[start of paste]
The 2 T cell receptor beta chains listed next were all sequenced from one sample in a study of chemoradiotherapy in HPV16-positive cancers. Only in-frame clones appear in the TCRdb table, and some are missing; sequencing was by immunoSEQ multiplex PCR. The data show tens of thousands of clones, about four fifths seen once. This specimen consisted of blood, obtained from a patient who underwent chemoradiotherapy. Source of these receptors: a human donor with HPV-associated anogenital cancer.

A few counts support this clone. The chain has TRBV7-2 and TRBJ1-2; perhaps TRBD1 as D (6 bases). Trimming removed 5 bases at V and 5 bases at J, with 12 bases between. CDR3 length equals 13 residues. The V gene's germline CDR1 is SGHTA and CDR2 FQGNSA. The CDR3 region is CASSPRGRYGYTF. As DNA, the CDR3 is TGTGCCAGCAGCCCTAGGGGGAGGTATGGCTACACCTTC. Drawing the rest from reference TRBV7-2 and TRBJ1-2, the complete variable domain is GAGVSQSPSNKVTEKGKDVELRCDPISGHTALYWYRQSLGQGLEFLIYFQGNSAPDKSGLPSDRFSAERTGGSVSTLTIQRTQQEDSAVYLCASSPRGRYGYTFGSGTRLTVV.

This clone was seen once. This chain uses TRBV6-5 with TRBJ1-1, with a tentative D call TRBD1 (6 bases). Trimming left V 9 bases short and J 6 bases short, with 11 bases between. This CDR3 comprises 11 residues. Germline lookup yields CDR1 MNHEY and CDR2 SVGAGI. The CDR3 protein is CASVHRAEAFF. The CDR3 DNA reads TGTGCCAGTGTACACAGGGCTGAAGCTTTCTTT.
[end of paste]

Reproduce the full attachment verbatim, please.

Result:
The 2 T cell receptor beta chains listed next were all sequenced from one sample in a study of chemoradiotherapy in HPV16-positive cancers. Only in-frame clones appear in the TCRdb table, and some are missing; sequencing was by immunoSEQ multiplex PCR. The data show tens of thousands of clones, about four fifths seen once. This specimen consisted of blood, obtained from a patient who underwent chemoradiotherapy. Source of these receptors: a human donor with HPV-associated anogenital cancer.

A few counts support this clone. The chain has TRBV7-2 and TRBJ1-2; perhaps TRBD1 as D (6 bases). Trimming removed 5 bases at V and 5 bases at J, with 12 bases between. CDR3 length equals 13 residues. The V gene's germline CDR1 is SGHTA and CDR2 FQGNSA. The CDR3 region is CASSPRGRYGYTF. As DNA, the CDR3 is TGTGCCAGCAGCCCTAGGGGGAGGTATGGCTACACCTTC. Drawing the rest from reference TRBV7-2 and TRBJ1-2, the complete variable domain is GAGVSQSPSNKVTEKGKDVELRCDPISGHTALYWYRQSLGQGLEFLIYFQGNSAPDKSGLPSDRFSAERTGGSVSTLTIQRTQQEDSAVYLCASSPRGRYGYTFGSGTRLTVV.

This clone was seen once. This chain uses TRBV6-5 with TRBJ1-1, with a tentative D call TRBD1 (6 bases). Trimming left V 9 bases short and J 6 bases short, with 11 bases between. This CDR3 comprises 11 residues. Germline lookup yields CDR1 MNHEY and CDR2 SVGAGI. The CDR3 protein is CASVHRAEAFF. The CDR3 DNA reads TGTGCCAGTGTACACAGGGCTGAAGCTTTCTTT.